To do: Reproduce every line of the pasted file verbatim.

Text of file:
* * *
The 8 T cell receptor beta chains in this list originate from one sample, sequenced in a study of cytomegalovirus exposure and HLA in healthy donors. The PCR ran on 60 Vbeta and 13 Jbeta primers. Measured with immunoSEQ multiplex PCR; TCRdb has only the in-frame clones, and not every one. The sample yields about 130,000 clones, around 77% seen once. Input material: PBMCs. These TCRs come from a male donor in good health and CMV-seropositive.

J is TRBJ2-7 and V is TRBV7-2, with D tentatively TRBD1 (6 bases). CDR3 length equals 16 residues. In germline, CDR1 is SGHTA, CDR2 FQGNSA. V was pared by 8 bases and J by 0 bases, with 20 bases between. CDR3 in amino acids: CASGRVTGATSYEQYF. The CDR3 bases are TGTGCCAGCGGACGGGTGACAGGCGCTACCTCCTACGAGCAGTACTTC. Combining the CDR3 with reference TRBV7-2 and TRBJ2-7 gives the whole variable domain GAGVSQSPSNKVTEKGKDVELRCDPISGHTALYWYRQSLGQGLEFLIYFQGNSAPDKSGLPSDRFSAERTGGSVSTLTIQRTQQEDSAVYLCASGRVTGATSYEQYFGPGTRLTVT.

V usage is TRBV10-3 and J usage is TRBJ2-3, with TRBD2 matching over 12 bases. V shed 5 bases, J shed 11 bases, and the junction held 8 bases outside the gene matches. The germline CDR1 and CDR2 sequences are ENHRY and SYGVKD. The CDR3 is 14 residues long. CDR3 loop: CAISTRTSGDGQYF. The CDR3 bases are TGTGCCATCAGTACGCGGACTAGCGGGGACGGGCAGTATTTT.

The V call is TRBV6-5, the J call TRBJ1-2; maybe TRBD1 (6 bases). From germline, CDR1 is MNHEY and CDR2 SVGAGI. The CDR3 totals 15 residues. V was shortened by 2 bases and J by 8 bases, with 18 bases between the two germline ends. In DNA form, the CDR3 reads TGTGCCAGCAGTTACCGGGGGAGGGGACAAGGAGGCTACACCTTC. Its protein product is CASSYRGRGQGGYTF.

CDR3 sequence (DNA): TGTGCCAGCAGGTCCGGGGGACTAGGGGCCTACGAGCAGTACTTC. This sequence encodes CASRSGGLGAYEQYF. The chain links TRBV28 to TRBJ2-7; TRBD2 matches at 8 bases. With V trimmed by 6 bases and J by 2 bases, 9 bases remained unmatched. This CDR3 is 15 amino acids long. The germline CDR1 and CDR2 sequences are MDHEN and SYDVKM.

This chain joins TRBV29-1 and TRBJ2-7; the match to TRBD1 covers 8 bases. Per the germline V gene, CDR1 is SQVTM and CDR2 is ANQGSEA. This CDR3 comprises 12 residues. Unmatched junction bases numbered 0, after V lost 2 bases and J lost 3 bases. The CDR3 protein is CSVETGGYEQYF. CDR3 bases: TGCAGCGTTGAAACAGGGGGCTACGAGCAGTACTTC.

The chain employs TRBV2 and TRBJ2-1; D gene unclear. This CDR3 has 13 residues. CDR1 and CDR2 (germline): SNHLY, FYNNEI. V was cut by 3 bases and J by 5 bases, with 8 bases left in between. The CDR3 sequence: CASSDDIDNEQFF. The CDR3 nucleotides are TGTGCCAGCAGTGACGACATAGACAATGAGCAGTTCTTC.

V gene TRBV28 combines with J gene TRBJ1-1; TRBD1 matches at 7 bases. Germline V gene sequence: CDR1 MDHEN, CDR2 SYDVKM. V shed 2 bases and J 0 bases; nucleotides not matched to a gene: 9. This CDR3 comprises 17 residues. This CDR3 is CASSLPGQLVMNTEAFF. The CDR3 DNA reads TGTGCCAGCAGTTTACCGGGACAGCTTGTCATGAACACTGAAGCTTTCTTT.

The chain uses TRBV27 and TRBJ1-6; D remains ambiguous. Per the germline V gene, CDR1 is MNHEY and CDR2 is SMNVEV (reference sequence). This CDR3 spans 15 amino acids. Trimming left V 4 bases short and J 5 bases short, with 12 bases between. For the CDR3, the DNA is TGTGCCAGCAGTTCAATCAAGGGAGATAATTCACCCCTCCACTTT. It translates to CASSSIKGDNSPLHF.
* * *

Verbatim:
The 8 T cell receptor beta chains in this list originate from one sample, sequenced in a study of cytomegalovirus exposure and HLA in healthy donors. The PCR ran on 60 Vbeta and 13 Jbeta primers. Measured with immunoSEQ multiplex PCR; TCRdb has only the in-frame clones, and not every one. The sample yields about 130,000 clones, around 77% seen once. Input material: PBMCs. These TCRs come from a male donor in good health and CMV-seropositive.

J is TRBJ2-7 and V is TRBV7-2, with D tentatively TRBD1 (6 bases). CDR3 length equals 16 residues. In germline, CDR1 is SGHTA, CDR2 FQGNSA. V was pared by 8 bases and J by 0 bases, with 20 bases between. CDR3 in amino acids: CASGRVTGATSYEQYF. The CDR3 bases are TGTGCCAGCGGACGGGTGACAGGCGCTACCTCCTACGAGCAGTACTTC. Combining the CDR3 with reference TRBV7-2 and TRBJ2-7 gives the whole variable domain GAGVSQSPSNKVTEKGKDVELRCDPISGHTALYWYRQSLGQGLEFLIYFQGNSAPDKSGLPSDRFSAERTGGSVSTLTIQRTQQEDSAVYLCASGRVTGATSYEQYFGPGTRLTVT.

V usage is TRBV10-3 and J usage is TRBJ2-3, with TRBD2 matching over 12 bases. V shed 5 bases, J shed 11 bases, and the junction held 8 bases outside the gene matches. The germline CDR1 and CDR2 sequences are ENHRY and SYGVKD. The CDR3 is 14 residues long. CDR3 loop: CAISTRTSGDGQYF. The CDR3 bases are TGTGCCATCAGTACGCGGACTAGCGGGGACGGGCAGTATTTT.

The V call is TRBV6-5, the J call TRBJ1-2; maybe TRBD1 (6 bases). From germline, CDR1 is MNHEY and CDR2 SVGAGI. The CDR3 totals 15 residues. V was shortened by 2 bases and J by 8 bases, with 18 bases between the two germline ends. In DNA form, the CDR3 reads TGTGCCAGCAGTTACCGGGGGAGGGGACAAGGAGGCTACACCTTC. Its protein product is CASSYRGRGQGGYTF.

CDR3 sequence (DNA): TGTGCCAGCAGGTCCGGGGGACTAGGGGCCTACGAGCAGTACTTC. This sequence encodes CASRSGGLGAYEQYF. The chain links TRBV28 to TRBJ2-7; TRBD2 matches at 8 bases. With V trimmed by 6 bases and J by 2 bases, 9 bases remained unmatched. This CDR3 is 15 amino acids long. The germline CDR1 and CDR2 sequences are MDHEN and SYDVKM.

This chain joins TRBV29-1 and TRBJ2-7; the match to TRBD1 covers 8 bases. Per the germline V gene, CDR1 is SQVTM and CDR2 is ANQGSEA. This CDR3 comprises 12 residues. Unmatched junction bases numbered 0, after V lost 2 bases and J lost 3 bases. The CDR3 protein is CSVETGGYEQYF. CDR3 bases: TGCAGCGTTGAAACAGGGGGCTACGAGCAGTACTTC.

The chain employs TRBV2 and TRBJ2-1; D gene unclear. This CDR3 has 13 residues. CDR1 and CDR2 (germline): SNHLY, FYNNEI. V was cut by 3 bases and J by 5 bases, with 8 bases left in between. The CDR3 sequence: CASSDDIDNEQFF. The CDR3 nucleotides are TGTGCCAGCAGTGACGACATAGACAATGAGCAGTTCTTC.

V gene TRBV28 combines with J gene TRBJ1-1; TRBD1 matches at 7 bases. Germline V gene sequence: CDR1 MDHEN, CDR2 SYDVKM. V shed 2 bases and J 0 bases; nucleotides not matched to a gene: 9. This CDR3 comprises 17 residues. This CDR3 is CASSLPGQLVMNTEAFF. The CDR3 DNA reads TGTGCCAGCAGTTTACCGGGACAGCTTGTCATGAACACTGAAGCTTTCTTT.

The chain uses TRBV27 and TRBJ1-6; D remains ambiguous. Per the germline V gene, CDR1 is MNHEY and CDR2 is SMNVEV (reference sequence). This CDR3 spans 15 amino acids. Trimming left V 4 bases short and J 5 bases short, with 12 bases between. For the CDR3, the DNA is TGTGCCAGCAGTTCAATCAAGGGAGATAATTCACCCCTCCACTTT. It translates to CASSSIKGDNSPLHF.